UKPCS Science Life Sciences_Botany: Plant pathogens #28

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Plant pathogens

  • Fungi

BROWN PATCH – It is a turfgrass disease caused by different species of the Rhizoctonia fungus. Patches of brown and yellow color appear on the lawn in irregular shapes.

CANKER – There are some fungal infections that affect the roots and barks of the plants. One such fungi is canker fungi. It is found on woody trees and is notorious for causing localized damage to the barks of trees.

CLEMATIS WILT – It is caused by a fungus (Phomaclematidina), which makes an entry into the plant body through cuts and wounds created by insects. G

DOWNY MILDEW – This disease is caused by Peronosporaceae which affects a number of plants.  It affects the growth and strength of the plant.

CLUB ROOT – This infection is found in cabbages, turnips, and radishes which is caused by the Plasmodiophorabrassicae fungus. The color of the leaves changes to bluish-green, and the roots if pulled out appear clubbed and are easily broken.

BLACK SPOT – Diplocarponrosae is the fungus that causes the black spot disease on a rose plant. Blackish spots that appear on the leaves gradually spread upwards and weaken the plant. It is mostly observed in humid climate.

YELLOW SPOTS – These spots are caused by Pyrenophoratritici-repentis fungus. Yellow-colored spots develop on the leaves and the stem, and if not taken care it dries up or infects the whole plant.

Prevention

  1. It sounds obvious, but always select healthy plants in the first place – fungus preys on the weak! Full sun (or grow lights with a ultraviolet (UV) component) is nature’s natural antifungal agent.
  2. If growing indoors, be sure to allow adequate space between plants and plenty of oscillating fans to provide air movement in your grow space.
  3. Maintain a high level of cleanliness in your garden and never keep trash bags full of dead plant material in or near your garden.
  4. Avoid long periods of high humidity. Also, avoid large temperature swings in the garden.
  5. Remove diseased leaves and throw away in garbage, not the compost. Also remove any yellowing or dead leaves hanging on the bottom of the plan

 

  • Bacteria

Bacterial Leaf Spot

Bacterial leaf spot is easily identified by the infected plant’s foliage symptoms. Plants that are infected with bacterial leaf spot will develop dark-colored, water-soaked spots that are accompanied by encasing yellowing halos. There is no cure for bacterial leaf spot.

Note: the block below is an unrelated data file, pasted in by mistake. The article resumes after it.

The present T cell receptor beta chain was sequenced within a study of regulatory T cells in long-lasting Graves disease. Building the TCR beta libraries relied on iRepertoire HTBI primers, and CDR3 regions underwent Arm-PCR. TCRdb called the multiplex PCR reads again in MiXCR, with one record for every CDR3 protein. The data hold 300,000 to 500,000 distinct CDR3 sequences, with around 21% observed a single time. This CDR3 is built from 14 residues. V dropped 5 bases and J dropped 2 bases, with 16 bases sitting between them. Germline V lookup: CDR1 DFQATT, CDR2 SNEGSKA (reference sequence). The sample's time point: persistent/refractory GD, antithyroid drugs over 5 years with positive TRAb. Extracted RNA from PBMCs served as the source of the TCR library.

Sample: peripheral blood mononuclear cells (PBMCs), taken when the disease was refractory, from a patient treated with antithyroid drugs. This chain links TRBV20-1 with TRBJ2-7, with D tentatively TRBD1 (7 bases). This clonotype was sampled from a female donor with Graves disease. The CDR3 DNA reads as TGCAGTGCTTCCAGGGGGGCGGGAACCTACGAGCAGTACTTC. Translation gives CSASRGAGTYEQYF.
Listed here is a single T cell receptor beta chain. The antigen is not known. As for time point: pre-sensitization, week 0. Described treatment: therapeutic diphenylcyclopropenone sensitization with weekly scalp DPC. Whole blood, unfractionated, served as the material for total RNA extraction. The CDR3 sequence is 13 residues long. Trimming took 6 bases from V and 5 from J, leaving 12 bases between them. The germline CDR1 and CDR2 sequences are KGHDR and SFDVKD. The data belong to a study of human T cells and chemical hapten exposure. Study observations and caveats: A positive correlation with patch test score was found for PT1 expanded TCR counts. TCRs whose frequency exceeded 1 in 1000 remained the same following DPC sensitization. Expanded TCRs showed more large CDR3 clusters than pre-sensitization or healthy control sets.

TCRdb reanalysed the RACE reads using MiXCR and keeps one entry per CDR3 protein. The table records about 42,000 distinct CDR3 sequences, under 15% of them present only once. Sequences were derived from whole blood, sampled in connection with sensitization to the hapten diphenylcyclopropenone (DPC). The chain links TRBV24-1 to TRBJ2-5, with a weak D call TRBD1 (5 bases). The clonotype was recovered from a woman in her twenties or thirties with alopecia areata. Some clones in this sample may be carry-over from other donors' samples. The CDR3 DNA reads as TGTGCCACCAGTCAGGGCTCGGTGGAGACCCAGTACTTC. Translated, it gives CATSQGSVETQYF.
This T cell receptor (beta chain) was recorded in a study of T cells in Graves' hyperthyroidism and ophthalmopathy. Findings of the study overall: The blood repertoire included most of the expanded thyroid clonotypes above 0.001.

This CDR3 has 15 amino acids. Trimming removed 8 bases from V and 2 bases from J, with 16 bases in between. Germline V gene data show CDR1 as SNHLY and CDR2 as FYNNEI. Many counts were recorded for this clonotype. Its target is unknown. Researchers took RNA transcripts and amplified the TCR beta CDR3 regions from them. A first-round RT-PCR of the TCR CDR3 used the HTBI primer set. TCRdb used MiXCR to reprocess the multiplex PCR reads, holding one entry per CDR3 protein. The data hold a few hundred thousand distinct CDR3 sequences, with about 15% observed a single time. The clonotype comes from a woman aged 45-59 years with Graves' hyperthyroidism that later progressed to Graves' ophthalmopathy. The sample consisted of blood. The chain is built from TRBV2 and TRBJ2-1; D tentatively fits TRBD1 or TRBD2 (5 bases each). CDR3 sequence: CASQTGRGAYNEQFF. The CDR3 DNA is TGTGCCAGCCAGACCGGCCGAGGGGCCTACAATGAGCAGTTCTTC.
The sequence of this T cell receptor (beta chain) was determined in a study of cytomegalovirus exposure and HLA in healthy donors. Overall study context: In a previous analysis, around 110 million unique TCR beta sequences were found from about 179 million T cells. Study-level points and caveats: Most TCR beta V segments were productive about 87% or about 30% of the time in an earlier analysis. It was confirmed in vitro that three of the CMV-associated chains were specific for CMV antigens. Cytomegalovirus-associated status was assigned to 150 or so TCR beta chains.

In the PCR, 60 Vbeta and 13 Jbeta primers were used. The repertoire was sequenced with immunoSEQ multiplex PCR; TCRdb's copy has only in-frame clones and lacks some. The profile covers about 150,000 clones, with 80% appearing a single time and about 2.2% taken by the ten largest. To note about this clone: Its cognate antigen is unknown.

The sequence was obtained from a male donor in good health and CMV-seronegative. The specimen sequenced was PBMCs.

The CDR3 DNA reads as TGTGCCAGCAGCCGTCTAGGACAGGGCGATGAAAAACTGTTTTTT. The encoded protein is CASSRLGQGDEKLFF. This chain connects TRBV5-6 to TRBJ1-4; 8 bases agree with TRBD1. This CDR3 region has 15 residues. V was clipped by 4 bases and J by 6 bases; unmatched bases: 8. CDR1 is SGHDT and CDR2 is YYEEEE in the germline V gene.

Preventions

However, the potential for bacterial leaf spot can be reduced by keeping the area free of decomposing debris and watering your plants at soil level. Planet Natural explains that the spread of bacterial leaf spot can be controlled with a copper-based fungicidal spray if applied at first signs of infection.

Crown Gall

Crown gall is a root and stem disease that is most commonly found on woody plants. Roses and flowering fruit trees are common victims of crown gall. Crown gall disease is a soil-borne bacterial disease for which there is no cure and the disease can thrive in the soil for several years without a host.

 Prevention

Planting resistant plants is the best protection against crown gall disease.

Fire Blight

Fire blight is a destructive bacterial disease that is especially threatening to rosebushes and pome fruit trees. This disease lies dormant in the plant and in decomposing matter that lies around the plant. The bacterium begins its growing season as your plant enters its growing season. It enters the natural openings of the plant through its twigs and branches and is often transported by insect and honey bee bites.

  Preventions

Fire blight can be controlled by pruning away the diseased and infected areas of the plant. The potential for fire blight infections and repeat infections can be reduced by applying a copper-based fungicidal spread several times throughout the year.

 

  • Virus

The following main diseases caused by virus in plants. The diseases are:

  1. Tobacco Mosaic
  2. Cucumber Mosaic
  3. Yellow Vein Mosaic of Bhindi

Control Measures:

There are no known chemical treatment used under field conditions that eliminate viral infection from plant tissues once it occurs.

However, some important control measures to check the infection are:

  1. Discarding infected plants.
  2. Growing virus free plants.

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